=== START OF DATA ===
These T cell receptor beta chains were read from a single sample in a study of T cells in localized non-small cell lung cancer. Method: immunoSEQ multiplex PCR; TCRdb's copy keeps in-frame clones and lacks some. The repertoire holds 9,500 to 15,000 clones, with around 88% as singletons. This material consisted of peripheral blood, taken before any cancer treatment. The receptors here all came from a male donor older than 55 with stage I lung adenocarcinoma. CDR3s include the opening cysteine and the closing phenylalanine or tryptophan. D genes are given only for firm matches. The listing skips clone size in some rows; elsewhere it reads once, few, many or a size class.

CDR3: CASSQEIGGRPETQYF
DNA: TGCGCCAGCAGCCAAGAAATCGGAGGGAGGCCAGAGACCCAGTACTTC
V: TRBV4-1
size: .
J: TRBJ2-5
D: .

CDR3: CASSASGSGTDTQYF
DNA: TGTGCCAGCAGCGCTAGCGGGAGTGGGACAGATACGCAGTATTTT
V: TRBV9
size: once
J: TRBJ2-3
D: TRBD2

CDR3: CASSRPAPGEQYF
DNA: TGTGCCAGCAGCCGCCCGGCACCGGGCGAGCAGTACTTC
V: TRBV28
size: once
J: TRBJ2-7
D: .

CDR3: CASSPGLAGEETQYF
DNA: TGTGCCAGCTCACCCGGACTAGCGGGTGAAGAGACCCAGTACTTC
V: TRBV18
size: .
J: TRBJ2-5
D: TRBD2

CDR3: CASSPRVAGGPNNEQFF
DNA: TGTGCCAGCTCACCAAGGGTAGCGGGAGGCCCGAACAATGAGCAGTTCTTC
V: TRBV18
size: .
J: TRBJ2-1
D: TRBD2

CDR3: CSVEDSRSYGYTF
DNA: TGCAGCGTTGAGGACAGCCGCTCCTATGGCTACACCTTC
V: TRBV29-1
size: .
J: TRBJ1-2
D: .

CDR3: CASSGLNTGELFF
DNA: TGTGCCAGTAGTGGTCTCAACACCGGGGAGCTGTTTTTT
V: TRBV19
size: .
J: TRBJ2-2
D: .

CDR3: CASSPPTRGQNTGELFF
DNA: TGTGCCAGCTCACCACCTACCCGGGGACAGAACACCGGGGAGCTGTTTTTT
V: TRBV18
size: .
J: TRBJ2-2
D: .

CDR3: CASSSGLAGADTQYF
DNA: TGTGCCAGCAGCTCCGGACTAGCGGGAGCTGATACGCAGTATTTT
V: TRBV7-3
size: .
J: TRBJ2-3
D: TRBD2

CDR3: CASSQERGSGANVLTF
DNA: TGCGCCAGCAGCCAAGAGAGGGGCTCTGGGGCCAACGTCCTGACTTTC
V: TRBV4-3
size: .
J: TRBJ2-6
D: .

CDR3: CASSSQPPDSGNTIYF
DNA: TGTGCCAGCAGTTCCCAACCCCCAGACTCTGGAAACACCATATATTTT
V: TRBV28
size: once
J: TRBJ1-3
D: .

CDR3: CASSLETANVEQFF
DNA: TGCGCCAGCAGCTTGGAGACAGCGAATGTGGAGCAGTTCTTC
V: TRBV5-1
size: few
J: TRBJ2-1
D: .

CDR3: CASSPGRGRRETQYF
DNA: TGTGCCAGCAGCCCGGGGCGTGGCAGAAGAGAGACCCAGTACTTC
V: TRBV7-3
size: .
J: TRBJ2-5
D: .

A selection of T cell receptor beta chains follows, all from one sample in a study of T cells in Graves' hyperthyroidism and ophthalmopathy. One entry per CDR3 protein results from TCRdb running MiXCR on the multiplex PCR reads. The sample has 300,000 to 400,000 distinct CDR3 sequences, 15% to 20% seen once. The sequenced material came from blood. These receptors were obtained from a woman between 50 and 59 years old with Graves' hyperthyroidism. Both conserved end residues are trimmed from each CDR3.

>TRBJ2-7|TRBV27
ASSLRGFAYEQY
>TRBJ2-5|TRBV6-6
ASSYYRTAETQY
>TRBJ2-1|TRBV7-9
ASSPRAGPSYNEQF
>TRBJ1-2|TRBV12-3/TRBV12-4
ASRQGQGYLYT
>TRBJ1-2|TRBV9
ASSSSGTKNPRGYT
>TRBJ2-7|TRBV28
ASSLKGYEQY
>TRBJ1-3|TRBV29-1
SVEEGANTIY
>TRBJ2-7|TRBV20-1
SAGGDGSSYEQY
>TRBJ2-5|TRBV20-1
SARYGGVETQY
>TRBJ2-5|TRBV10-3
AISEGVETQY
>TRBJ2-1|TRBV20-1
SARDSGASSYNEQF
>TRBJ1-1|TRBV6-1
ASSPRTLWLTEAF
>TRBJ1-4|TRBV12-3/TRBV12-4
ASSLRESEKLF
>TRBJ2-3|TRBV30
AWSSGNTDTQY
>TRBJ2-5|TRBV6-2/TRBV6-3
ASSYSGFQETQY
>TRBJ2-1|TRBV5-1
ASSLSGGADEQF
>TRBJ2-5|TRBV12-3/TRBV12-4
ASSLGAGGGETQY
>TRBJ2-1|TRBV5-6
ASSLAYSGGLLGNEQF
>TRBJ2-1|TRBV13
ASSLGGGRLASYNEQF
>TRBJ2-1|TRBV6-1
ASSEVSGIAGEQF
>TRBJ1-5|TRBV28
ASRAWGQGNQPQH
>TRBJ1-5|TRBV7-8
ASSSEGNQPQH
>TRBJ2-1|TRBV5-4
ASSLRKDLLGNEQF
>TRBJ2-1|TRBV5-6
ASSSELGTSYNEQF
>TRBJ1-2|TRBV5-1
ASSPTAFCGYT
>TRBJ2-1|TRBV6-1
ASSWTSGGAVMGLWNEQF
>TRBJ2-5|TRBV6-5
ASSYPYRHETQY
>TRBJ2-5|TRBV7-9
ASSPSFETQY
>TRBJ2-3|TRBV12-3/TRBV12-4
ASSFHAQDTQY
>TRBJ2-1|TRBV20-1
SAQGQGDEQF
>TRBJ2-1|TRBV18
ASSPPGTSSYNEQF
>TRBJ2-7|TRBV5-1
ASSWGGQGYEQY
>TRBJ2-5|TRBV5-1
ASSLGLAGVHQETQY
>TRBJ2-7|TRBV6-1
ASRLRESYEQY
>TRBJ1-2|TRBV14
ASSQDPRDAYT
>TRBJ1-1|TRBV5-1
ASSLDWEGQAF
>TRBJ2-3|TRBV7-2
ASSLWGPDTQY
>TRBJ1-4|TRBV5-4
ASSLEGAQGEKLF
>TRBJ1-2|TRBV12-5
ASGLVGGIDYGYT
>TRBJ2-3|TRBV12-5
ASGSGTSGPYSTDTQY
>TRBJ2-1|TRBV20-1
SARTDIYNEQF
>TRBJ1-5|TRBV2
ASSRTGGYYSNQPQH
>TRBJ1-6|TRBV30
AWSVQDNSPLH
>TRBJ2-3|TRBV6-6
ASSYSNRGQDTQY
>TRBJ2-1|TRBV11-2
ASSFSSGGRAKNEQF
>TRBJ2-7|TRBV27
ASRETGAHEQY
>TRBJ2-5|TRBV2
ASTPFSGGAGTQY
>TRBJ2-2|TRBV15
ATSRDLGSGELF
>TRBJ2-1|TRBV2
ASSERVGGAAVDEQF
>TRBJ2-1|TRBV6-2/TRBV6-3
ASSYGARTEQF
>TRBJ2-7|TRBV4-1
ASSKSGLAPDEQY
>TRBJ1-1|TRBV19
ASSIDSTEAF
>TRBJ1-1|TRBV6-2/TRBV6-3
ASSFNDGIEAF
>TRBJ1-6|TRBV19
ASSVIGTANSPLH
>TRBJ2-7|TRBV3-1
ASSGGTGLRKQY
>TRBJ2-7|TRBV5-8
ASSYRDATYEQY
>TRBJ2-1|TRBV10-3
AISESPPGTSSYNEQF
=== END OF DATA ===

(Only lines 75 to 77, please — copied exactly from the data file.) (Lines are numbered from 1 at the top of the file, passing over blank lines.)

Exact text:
DNA: TGTGCCAGCAGCCCGGGGCGTGGCAGAAGAGAGACCCAGTACTTC
V: TRBV7-3
size: .